In any given moment how am I doing, and how do I know? And that keeps me humble and it keeps me accountable. So for me to do less harm is no small thing, because it could literally be one more hour on a person of color's life who didn't have to take home my nonsense and agonize all night long whether it was worth it to talk to me or they should just suck it up yet again, lest they risk my lashing out in defensiveness.
So for me to be less white is to be less oppressive racially, to be less arrogant, to be less certain, to be less defensive, to be less ignorant, quite frankly. To be more humble, to listen, to believe, to break with apathy, to break with white solidarity. It's not easy. It's a lifelong process but nothing is more rewarding.
- All that racism needs to keep going is for white people to keep being nice, says Robin DiAngelo. Being nice is better than the alternative, of course—but ask: What else am I doing to end racial inequality?
- "But I have friends of color" is a deflection device, not a real way to engage in productive dialogue about systemic racism.
- It's difficult for white people hear and, in DiAngelo's experience, many people will reject the idea of systemic racism and how they may benefit from it simply because it is too uncomfortable.
- For the white people who want to push through this issue, the biggest thing they can do is recognize internalized superiority.
Educators and administrators must build new supports for faculty and student success in a world where the classroom might become virtual in the blink of an eye.
- If you or someone you know is attending school remotely, you are more than likely learning through emergency remote instruction, which is not the same as online learning, write Rich DeMillo and Steve Harmon.
- Education institutions must properly define and understand the difference between a course that is designed from inception to be taught in an online format and a course that has been rapidly converted to be offered to remote students.
- In a future involving more online instruction than any of us ever imagined, it will be crucial to meticulously design factors like learner navigation, interactive recordings, feedback loops, exams and office hours in order to maximize learning potential within the virtual environment.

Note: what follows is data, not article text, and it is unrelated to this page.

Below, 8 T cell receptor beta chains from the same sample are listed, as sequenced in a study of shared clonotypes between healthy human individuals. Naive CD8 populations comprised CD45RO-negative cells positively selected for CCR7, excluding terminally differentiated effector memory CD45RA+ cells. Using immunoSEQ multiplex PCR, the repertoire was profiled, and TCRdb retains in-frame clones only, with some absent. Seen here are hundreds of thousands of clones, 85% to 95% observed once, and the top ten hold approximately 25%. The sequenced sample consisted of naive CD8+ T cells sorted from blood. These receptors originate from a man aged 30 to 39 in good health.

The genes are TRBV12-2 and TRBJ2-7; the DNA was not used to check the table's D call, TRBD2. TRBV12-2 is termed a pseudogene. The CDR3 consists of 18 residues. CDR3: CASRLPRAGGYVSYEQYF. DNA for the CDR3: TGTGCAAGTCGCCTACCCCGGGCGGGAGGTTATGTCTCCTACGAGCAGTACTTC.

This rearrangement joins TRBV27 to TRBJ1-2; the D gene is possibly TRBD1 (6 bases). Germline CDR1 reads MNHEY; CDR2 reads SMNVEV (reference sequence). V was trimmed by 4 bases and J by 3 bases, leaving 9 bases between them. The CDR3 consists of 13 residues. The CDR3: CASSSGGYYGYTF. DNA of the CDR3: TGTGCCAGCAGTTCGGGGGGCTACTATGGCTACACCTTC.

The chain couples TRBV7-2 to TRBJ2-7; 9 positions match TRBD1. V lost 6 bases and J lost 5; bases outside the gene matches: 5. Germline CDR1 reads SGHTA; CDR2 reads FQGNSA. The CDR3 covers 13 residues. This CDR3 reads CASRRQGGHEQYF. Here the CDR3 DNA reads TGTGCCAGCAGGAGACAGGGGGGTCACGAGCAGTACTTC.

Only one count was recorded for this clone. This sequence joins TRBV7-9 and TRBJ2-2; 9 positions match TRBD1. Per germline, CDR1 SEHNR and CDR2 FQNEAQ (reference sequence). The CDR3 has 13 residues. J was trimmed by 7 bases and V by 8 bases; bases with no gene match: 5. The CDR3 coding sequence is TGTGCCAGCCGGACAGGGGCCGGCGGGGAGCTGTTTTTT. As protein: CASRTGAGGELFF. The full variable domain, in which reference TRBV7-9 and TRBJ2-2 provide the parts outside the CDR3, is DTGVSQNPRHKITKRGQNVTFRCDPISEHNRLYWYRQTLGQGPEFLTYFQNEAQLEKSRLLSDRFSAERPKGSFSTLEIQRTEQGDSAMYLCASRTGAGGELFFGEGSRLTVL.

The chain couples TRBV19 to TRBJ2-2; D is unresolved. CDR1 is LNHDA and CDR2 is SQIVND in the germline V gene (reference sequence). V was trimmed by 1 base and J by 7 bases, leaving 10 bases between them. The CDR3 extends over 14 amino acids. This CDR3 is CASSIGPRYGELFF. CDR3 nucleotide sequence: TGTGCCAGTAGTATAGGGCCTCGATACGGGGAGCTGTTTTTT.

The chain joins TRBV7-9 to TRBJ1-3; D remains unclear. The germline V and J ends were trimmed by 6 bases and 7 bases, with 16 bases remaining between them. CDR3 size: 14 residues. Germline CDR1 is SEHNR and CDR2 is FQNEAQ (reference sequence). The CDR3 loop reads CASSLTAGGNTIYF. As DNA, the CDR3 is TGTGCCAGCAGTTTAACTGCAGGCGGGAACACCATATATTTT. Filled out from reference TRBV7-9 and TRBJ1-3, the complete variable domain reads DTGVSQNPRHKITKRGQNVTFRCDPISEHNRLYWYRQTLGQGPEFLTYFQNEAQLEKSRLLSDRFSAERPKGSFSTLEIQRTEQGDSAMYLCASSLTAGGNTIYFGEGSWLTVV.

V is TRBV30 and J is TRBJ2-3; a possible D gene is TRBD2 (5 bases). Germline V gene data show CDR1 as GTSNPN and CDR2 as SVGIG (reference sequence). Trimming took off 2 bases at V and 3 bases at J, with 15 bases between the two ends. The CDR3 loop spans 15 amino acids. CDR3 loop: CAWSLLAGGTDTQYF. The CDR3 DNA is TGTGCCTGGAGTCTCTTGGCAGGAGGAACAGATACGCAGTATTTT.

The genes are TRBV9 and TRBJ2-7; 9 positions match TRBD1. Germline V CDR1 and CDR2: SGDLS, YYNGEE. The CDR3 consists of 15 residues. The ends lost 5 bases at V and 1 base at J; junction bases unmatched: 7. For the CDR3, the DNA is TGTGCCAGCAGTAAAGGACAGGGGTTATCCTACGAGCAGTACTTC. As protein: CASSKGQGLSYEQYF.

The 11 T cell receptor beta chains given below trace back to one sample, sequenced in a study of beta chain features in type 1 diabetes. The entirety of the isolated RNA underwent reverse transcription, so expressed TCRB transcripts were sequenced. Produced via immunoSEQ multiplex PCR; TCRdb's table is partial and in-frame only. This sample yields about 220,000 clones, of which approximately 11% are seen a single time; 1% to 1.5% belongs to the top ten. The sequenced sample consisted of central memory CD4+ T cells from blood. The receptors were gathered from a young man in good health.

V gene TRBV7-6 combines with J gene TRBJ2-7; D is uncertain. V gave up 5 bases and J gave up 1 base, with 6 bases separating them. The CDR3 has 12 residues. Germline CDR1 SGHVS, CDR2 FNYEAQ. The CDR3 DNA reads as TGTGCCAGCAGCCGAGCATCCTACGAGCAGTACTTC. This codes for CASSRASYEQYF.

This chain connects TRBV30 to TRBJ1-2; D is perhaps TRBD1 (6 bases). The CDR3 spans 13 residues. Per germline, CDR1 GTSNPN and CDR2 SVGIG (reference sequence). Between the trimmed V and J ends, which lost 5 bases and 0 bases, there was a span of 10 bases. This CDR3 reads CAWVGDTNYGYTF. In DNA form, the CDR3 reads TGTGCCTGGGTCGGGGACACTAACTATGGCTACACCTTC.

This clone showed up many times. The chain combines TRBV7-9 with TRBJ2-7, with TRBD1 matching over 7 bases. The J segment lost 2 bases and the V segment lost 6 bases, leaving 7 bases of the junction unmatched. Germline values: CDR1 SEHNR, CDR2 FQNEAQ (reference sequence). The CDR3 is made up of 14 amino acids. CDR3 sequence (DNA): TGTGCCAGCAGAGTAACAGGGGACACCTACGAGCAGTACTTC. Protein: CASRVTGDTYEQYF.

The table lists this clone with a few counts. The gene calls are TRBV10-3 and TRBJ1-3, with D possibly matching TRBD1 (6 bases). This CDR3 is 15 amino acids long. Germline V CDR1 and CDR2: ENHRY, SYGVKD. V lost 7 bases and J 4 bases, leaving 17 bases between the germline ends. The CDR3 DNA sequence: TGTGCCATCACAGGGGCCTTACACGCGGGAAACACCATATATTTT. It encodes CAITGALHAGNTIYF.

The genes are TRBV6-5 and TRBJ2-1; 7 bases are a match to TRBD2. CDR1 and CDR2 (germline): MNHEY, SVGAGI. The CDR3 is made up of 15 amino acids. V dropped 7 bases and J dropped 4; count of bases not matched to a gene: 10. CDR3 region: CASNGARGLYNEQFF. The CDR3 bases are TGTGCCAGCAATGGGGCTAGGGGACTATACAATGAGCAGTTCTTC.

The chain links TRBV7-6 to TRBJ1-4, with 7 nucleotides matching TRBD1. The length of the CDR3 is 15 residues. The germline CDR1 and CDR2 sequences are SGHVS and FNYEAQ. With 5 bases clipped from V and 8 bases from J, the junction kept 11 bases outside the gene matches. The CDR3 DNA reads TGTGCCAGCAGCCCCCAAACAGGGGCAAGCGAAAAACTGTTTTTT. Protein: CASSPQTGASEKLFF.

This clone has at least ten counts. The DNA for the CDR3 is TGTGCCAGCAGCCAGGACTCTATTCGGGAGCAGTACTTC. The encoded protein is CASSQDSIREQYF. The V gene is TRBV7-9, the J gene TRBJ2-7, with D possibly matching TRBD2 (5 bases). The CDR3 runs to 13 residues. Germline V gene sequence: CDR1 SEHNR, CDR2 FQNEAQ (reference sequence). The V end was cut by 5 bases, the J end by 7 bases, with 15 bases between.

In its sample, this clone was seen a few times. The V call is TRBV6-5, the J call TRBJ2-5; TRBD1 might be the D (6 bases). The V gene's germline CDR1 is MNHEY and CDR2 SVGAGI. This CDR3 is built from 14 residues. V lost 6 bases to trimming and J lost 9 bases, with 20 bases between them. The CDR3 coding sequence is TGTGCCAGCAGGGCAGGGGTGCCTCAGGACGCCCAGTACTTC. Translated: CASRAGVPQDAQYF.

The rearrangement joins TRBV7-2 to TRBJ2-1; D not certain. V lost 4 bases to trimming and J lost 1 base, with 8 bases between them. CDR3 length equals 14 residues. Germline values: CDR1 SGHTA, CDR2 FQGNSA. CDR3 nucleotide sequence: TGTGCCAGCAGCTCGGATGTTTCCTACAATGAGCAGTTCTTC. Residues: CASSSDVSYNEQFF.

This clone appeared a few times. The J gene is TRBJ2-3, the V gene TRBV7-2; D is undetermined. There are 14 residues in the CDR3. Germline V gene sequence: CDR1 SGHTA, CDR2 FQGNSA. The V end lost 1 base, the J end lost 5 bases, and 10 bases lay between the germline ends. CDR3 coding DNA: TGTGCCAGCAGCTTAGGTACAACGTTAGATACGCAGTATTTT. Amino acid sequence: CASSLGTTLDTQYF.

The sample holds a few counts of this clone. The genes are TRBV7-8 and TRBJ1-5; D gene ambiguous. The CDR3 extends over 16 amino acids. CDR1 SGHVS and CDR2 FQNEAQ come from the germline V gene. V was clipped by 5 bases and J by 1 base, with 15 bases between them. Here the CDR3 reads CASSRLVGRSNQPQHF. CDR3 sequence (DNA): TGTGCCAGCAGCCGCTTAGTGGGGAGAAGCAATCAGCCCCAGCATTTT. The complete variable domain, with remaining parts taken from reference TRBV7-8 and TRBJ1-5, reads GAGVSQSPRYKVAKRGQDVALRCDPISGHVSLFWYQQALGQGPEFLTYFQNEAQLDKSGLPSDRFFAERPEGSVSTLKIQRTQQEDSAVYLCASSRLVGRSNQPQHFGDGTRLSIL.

New study shows white dwarf stars create an essential component of life.
- White dwarf stars create carbon atoms in the Milky Way galaxy, shows new study.
- Carbon is an essential component of life.
- White dwarfs make carbon in their hot insides before the stars die.
What Are White Dwarf Stars?<span style="display:block;position:relative;padding-top:56.25%;" class="rm-shortcode" data-rm-shortcode-id="7b046e546ce994682b2553a8c978eb32"><iframe type="lazy-iframe" data-runner-src="https://www.youtube.com/embed/77a1KSxfaR0?rel=0" width="100%" height="auto" frameborder="0" scrolling="no" style="position:absolute;top:0;left:0;width:100%;height:100%;"></iframe></span>
Master negotiator Chris Voss breaks down how to get what you want during negotiations.
- Former FBI negotiator Chris Voss explains how forced empathy is a powerful negotiating tactic.
- The key is starting a sentence with "What" or "How," causing the other person to look at the situation through your eyes.
- What appears to signal weakness is turned into a strength when using this tactic.
3 Tips on Negotiations, with FBI Negotiator Chris Voss | Best of '16 | Big Think<span style="display:block;position:relative;padding-top:56.25%;" class="rm-shortcode" data-rm-shortcode-id="b86d518e9f0c9f9d7a7c686e07798152"><iframe type="lazy-iframe" data-runner-src="https://www.youtube.com/embed/-FLlBchonwM?rel=0" width="100%" height="auto" frameborder="0" scrolling="no" style="position:absolute;top:0;left:0;width:100%;height:100%;"></iframe></span><p>This question forces a response, but—and this is key—the other person has to consider your side of the argument. They have to look at the situation from your perspective if they hope to offer a solution.</p><p>Offering a real-world example, Voss mentions coaching a high-end real estate agent. They were leasing an expensive home in the Hollywood Hills. The first time the negotiators asked the "how" question, the leasing agent relented on a number of terms. A little while later, they asked again. This time, the agent said, "If you want the house you're going to have to do it," signaling that the end of negotiations had been reached. </p><p>Voss says that "how" is not the only word that works. "What" is also a powerful entry into negotiations, such as "What am I supposed to do?" Again, you're forcing the other person to empathize. </p><p>This is a particularly tricky skill during a time when most conversations are online. Nuance is impossible without the immediacy of pantomimes and vocal fluctuations. Whataboutism is too easy an escape. </p>
Aikido Morihei Ueshiba (1883 - 1969, standing, centre left), founder of the Japanese martial art of aikido, demonstrating his art with a follower, at the opening ceremony of the newly-opened aikido headquarters, Hombu Dojo, in Shinjuku, Tokyo, 1967.